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Lucy Wan artwork by Frankie Archer, featuring a woman's image divided up into light boxes

Frankie Archer takes on ‘Lucy Wan’ as her next single

The Northumbrian singer releases a typically alternative version of the disturbing ballad, and explains where she found her influences.

Those of you that have listened to the Old Songs Podcast on ‘Lucy Wan’ [Roud 234] will have heard a snippet of Frankie Archer’s latest release. We were lucky enough to hear about its existence while we were making the episode, and the artist was kind enough to let us use it to kick the podcast off (have a listen on the player below). You’ll be able to hear it in full on September 9th, when it will appear as her latest single on all good streaming and download websites.

Fans of the singer’s alternative approach to traditional song will not be disappointed. Layered over a heavily reverberating digital drum track and multi-tracked fiddle, Archer’s faltering voice is direct and raw, resplendent in its natural Northumbrian accent, and the overall effect drags this ancient ballad of incest and fratricide into the horrific present. It’s not quite as chilling as ‘Close the Coalhouse Door‘; it’s a different beast entirely – a cinema short that you struggle to turn away from, rather than the visceral snapshot of a mass grave that we experienced on her second single.

What makes Archer’s take on ‘Lucy Wan’ particularly interesting is the inclusion of two new verses that hound the bloodthirsty protaganist to his own grizzly death. She explains, “As a female folk musician, it is irritating and boring when, in song after song, women are murdered, raped, deceived, burned – you name it – by men. ‘Lucy Wan’ is a perfect example of this. Man impregnates woman, man murders woman, lies about it to his mother, runs away and ultimately gets away with it. What is the moral of the story? Folk songs don’t need to have morals of course, but this story is a harmfully overused archetype. I wanted to give a voice to Lucy in my version of the song, because in most renditions all she can do is cry and tell her brother he has made her pregnant, and that’s all we hear from her because he swiftly kills her. I gave Lucy Wan power and a voice in the song, just as she and endless other women in endless other folk songs deserve.”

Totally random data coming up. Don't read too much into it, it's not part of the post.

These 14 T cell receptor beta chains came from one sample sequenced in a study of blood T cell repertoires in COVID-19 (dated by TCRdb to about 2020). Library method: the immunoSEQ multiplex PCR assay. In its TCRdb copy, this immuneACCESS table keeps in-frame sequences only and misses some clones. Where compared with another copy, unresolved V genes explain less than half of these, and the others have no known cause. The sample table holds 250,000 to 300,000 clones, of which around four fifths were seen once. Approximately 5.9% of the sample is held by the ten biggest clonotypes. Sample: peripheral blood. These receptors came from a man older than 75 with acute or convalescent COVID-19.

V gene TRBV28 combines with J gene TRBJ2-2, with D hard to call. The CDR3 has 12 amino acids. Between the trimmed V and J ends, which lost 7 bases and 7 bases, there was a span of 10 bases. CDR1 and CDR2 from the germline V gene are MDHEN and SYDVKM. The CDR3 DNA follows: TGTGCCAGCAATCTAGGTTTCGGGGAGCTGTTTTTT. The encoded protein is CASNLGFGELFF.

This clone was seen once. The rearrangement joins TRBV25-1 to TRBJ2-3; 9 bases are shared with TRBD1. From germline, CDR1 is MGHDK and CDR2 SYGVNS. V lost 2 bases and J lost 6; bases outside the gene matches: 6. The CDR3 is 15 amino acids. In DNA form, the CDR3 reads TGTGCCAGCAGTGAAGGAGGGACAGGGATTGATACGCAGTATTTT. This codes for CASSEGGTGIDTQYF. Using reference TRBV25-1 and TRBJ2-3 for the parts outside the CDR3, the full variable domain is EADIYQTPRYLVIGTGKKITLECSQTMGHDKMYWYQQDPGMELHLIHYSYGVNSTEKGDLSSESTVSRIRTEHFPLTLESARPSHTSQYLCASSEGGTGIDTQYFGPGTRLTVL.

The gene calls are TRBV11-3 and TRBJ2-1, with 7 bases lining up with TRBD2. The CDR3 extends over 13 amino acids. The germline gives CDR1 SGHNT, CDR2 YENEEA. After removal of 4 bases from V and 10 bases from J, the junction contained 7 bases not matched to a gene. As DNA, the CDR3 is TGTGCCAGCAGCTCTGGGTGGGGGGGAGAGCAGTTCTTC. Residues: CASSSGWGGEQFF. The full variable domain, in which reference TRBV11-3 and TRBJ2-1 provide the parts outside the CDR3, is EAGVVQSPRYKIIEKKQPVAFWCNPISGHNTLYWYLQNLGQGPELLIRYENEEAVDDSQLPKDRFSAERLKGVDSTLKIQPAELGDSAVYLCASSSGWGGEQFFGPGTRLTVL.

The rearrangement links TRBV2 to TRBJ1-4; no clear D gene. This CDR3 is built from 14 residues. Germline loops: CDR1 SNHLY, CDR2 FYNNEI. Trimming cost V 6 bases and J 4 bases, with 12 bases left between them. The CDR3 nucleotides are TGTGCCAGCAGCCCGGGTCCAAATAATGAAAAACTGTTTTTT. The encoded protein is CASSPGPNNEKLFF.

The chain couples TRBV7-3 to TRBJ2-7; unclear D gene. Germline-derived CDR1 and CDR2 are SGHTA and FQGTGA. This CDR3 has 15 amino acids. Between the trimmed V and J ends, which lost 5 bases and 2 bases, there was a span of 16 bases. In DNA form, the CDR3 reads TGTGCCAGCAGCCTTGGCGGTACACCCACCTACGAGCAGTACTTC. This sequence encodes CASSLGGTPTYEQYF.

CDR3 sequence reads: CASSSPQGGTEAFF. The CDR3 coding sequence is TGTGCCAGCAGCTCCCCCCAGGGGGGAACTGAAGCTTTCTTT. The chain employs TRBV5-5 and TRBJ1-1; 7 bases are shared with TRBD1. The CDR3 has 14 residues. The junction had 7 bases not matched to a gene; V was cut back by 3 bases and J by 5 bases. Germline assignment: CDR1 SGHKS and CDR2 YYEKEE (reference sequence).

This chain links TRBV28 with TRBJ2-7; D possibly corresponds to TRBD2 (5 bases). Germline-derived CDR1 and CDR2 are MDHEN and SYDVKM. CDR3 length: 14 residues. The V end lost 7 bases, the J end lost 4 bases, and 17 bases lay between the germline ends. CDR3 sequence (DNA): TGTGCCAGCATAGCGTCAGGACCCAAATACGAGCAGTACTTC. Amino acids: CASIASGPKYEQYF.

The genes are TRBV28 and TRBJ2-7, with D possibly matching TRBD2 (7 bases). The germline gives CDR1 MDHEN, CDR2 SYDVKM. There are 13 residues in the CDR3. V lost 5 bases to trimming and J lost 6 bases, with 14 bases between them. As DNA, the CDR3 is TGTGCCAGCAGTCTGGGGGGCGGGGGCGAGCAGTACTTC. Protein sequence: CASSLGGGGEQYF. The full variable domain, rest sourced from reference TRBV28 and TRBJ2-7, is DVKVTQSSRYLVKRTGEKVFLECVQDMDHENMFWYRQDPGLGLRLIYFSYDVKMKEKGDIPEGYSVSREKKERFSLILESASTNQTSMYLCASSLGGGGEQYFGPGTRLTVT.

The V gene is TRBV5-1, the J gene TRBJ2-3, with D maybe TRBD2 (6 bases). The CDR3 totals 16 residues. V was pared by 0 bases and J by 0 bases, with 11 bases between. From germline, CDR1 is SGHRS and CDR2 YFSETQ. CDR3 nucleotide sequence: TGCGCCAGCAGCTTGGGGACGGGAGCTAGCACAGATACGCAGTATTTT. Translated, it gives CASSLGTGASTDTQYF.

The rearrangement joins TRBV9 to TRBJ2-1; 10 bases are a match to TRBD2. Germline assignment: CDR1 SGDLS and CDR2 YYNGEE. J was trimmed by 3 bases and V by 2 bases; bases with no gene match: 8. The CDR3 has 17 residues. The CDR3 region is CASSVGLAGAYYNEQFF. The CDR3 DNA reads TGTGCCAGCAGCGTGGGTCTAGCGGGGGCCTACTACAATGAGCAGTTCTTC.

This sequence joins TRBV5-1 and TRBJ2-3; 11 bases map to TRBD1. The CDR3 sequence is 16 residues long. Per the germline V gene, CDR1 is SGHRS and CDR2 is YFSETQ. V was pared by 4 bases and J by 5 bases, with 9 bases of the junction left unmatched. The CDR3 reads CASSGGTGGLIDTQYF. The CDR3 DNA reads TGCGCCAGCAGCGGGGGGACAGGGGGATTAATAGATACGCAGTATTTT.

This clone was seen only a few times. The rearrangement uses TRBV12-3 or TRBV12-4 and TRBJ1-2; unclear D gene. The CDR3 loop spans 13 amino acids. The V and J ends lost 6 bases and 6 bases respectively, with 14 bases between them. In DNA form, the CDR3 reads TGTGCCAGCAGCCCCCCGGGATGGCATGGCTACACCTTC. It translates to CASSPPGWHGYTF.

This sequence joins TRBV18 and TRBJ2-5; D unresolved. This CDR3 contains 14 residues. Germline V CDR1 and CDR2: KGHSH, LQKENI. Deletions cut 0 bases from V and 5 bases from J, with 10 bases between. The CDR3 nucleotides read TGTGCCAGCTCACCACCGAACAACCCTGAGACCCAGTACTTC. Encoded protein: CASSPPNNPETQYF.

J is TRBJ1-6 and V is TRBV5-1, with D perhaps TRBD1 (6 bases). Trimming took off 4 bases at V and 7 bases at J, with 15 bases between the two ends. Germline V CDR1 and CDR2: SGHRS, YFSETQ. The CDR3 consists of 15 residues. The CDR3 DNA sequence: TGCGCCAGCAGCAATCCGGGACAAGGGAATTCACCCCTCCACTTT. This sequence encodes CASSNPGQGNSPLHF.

Frankie Archer has also spoken for the first time about her influences. “My experience of the song ‘Lucy Wan’ is, in a way, quite backwards,” she says. “Often a musician first learns about a song from reading lyrics in a manuscript or hearing it sung in the raw closeness of a singing session. The first version I heard, though, was a very contemporary version by Jim Moray featuring Bubbz. This blew my mind. It showed me for the first time what UK folk music can actually be like. Enough of the fair maids and lily-white hands, the metaphors and suggestions, Jim Moray and Bubbz match the true yearning of storytelling with a blunt, sexually graphic set of lyrics, expressing the brutality of the song in language that is appropriate for the situation if it were to happen today. Quaint language and metaphors still rightfully have a place in traditional song, just the way that I heard this fused with genuinely contemporary storytelling in the form of rap was a spark for me. I felt inspired then to create music that is new and fresh whilst still honouring the old forms.”

‘Lucy Wan’ by Frankie Archer is released on September 9th. Follow her progress on her Linktree site.